The central tenet to European textile production was cheap cotton, which meant cheap labor to cultivate the cotton crop. For cheap labor, you cannot beat slave labor, which is why slavery became absolutely central to cotton production and the industrial revolution. The windfall of the Columbian Experience had gifted European overlords with vast territories in the Americas favored with the kind of warm climates conducive to cotton cultivation, but the near annihilation of its pre-contact population due to old world pandemics created a dearth of labor. African slavery had already proved a successful if brutally inhumane solution for sugar and tobacco plantations in the New World. Now that the Industrial Revolution had turned cotton into “white gold,” the availability of high quality cotton textiles proved in a cruel irony to be valuable tender for slave traders as payment for the human chattel who would cultivate new raw materials later turned into the finished products that were the very price of their purchase.
War capitalism – through colonialism, expropriation of territory and slavery – created the empire of cotton and thereby bred its next critical phase, “industrial capitalism,” which created wage laborers: an entirely new phenomenon for vast numbers of people that for a variety of factors were forced to abandon a traditional agricultural lifestyle and become workers in the mills, for long hours, little compensation and often in grueling conditions. But here too state coercion continued to play a significant role, as the power of the state generally aligned with the moneyed interests against the ill-treated factory proletariat, enforcing one-sided contracts, instituting compulsory work laws, and blocking any attempts at reform.
Interestingly, as Beckert points out in his study of the United States, while war capitalism was essential for the foundation of industrial capitalism, the two typically remained mutually exclusive. For instance, the plantation south of the antebellum years hosted very few mills, while textile production flourished in the north. “A society dominated by slavery was not conducive to cotton industrialization,” Beckert insists. “Slave states were notoriously late and feeble in supporting the political and economic interests of domestic industrializers. This was also the case in the slave territories within the United States, the only country in the world divided between war and industrial capitalism, a unique characteristic that would eventually spark an unprecedentedly destructive civil war.” [p171]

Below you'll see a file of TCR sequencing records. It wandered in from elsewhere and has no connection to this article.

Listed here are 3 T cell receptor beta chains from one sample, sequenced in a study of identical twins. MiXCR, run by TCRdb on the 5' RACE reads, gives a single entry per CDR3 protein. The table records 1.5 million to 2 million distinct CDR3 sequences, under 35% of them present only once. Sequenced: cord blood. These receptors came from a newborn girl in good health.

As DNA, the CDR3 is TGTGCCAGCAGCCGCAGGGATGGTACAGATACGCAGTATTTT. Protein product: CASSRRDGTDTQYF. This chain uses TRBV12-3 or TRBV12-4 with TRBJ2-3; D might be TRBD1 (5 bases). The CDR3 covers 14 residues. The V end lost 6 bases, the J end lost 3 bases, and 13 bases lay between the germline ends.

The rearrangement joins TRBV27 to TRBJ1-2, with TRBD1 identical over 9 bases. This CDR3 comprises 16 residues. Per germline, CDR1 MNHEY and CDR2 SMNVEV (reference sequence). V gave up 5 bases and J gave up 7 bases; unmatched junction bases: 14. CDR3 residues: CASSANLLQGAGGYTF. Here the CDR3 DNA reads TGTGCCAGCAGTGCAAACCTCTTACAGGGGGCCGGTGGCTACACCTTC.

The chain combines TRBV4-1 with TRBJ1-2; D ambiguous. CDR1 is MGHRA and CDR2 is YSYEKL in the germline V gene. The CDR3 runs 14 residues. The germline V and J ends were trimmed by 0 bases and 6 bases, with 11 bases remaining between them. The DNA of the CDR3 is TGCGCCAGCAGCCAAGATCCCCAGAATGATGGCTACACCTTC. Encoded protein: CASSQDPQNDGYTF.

Students of the American Civil War are well-familiar with the Confederacy’s unshakeable confidence that Europe could not endure without their cotton, so much so that the CSA withheld cotton shipments early on. Panic and economic depression did indeed ensue in Britain and elsewhere, but rather than the recognition and aid Richmond had anticipated, the shortage of cotton prompted a renewal of war capitalism to seek alternate sources of supply. This persisted long after Appomattox and the result was an even greater commitment to colonialism. Parts of India, for instance, were completely refashioned to force a monopoly for cotton cultivation over all other kinds of agriculture. Railroads and telegraphs, later products of the industrial revolution, permitted the British to penetrate deeper into the interior for such purposes. When cotton prices fell and food grain prices rose in the 1870s, some six to ten million Indians died of famine in the Berar province alone, although there was plenty of food available but economically out of reach to the affected population. This was repeated in the 1890s, when another nineteen million people perished of famine in that same geography in similar circumstances.